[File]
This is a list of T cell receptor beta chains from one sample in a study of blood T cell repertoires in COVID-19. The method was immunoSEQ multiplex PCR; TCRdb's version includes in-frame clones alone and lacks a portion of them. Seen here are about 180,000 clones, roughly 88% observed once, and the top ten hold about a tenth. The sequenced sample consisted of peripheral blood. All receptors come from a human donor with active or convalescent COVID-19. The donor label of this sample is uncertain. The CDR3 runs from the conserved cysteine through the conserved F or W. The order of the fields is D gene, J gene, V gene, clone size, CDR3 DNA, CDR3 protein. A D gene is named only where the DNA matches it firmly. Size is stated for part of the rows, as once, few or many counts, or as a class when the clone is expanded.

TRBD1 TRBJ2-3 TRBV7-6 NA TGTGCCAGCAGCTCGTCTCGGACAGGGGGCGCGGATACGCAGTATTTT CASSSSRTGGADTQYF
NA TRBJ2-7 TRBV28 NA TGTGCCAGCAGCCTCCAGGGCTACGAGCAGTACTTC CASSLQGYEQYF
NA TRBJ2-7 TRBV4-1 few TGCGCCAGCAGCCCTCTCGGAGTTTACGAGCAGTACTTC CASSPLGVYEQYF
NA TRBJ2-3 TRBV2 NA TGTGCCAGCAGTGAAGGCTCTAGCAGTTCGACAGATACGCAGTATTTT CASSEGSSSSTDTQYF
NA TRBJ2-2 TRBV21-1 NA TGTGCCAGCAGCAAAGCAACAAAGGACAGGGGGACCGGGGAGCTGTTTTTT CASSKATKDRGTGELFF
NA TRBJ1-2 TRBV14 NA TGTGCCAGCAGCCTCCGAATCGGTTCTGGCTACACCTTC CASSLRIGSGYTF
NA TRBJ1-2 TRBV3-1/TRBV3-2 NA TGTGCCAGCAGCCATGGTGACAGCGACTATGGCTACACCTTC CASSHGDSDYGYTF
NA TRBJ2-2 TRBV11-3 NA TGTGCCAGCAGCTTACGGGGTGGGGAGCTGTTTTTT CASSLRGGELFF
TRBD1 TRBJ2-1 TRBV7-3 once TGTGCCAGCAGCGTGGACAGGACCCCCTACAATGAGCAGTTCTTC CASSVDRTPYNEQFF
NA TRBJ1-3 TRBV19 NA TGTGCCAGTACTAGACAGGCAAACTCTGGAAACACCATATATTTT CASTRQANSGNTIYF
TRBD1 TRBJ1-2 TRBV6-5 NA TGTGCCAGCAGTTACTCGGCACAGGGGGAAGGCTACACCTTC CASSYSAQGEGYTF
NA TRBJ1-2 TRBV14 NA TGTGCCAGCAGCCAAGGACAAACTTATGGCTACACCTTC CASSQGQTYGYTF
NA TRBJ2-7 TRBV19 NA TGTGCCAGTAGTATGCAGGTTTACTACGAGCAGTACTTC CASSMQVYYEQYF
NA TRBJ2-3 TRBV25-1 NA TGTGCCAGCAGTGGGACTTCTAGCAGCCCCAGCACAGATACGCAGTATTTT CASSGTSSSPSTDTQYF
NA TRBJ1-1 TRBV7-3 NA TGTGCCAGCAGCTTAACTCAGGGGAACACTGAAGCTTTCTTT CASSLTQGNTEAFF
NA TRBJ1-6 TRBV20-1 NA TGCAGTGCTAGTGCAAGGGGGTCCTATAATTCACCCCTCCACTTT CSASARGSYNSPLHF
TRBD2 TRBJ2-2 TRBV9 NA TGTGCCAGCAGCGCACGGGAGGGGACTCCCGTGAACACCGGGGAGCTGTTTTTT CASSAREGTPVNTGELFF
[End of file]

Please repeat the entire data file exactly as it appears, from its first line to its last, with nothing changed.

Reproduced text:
This is a list of T cell receptor beta chains from one sample in a study of blood T cell repertoires in COVID-19. The method was immunoSEQ multiplex PCR; TCRdb's version includes in-frame clones alone and lacks a portion of them. Seen here are about 180,000 clones, roughly 88% observed once, and the top ten hold about a tenth. The sequenced sample consisted of peripheral blood. All receptors come from a human donor with active or convalescent COVID-19. The donor label of this sample is uncertain. The CDR3 runs from the conserved cysteine through the conserved F or W. The order of the fields is D gene, J gene, V gene, clone size, CDR3 DNA, CDR3 protein. A D gene is named only where the DNA matches it firmly. Size is stated for part of the rows, as once, few or many counts, or as a class when the clone is expanded.

TRBD1 TRBJ2-3 TRBV7-6 NA TGTGCCAGCAGCTCGTCTCGGACAGGGGGCGCGGATACGCAGTATTTT CASSSSRTGGADTQYF
NA TRBJ2-7 TRBV28 NA TGTGCCAGCAGCCTCCAGGGCTACGAGCAGTACTTC CASSLQGYEQYF
NA TRBJ2-7 TRBV4-1 few TGCGCCAGCAGCCCTCTCGGAGTTTACGAGCAGTACTTC CASSPLGVYEQYF
NA TRBJ2-3 TRBV2 NA TGTGCCAGCAGTGAAGGCTCTAGCAGTTCGACAGATACGCAGTATTTT CASSEGSSSSTDTQYF
NA TRBJ2-2 TRBV21-1 NA TGTGCCAGCAGCAAAGCAACAAAGGACAGGGGGACCGGGGAGCTGTTTTTT CASSKATKDRGTGELFF
NA TRBJ1-2 TRBV14 NA TGTGCCAGCAGCCTCCGAATCGGTTCTGGCTACACCTTC CASSLRIGSGYTF
NA TRBJ1-2 TRBV3-1/TRBV3-2 NA TGTGCCAGCAGCCATGGTGACAGCGACTATGGCTACACCTTC CASSHGDSDYGYTF
NA TRBJ2-2 TRBV11-3 NA TGTGCCAGCAGCTTACGGGGTGGGGAGCTGTTTTTT CASSLRGGELFF
TRBD1 TRBJ2-1 TRBV7-3 once TGTGCCAGCAGCGTGGACAGGACCCCCTACAATGAGCAGTTCTTC CASSVDRTPYNEQFF
NA TRBJ1-3 TRBV19 NA TGTGCCAGTACTAGACAGGCAAACTCTGGAAACACCATATATTTT CASTRQANSGNTIYF
TRBD1 TRBJ1-2 TRBV6-5 NA TGTGCCAGCAGTTACTCGGCACAGGGGGAAGGCTACACCTTC CASSYSAQGEGYTF
NA TRBJ1-2 TRBV14 NA TGTGCCAGCAGCCAAGGACAAACTTATGGCTACACCTTC CASSQGQTYGYTF
NA TRBJ2-7 TRBV19 NA TGTGCCAGTAGTATGCAGGTTTACTACGAGCAGTACTTC CASSMQVYYEQYF
NA TRBJ2-3 TRBV25-1 NA TGTGCCAGCAGTGGGACTTCTAGCAGCCCCAGCACAGATACGCAGTATTTT CASSGTSSSPSTDTQYF
NA TRBJ1-1 TRBV7-3 NA TGTGCCAGCAGCTTAACTCAGGGGAACACTGAAGCTTTCTTT CASSLTQGNTEAFF
NA TRBJ1-6 TRBV20-1 NA TGCAGTGCTAGTGCAAGGGGGTCCTATAATTCACCCCTCCACTTT CSASARGSYNSPLHF
TRBD2 TRBJ2-2 TRBV9 NA TGTGCCAGCAGCGCACGGGAGGGGACTCCCGTGAACACCGGGGAGCTGTTTTTT CASSAREGTPVNTGELFF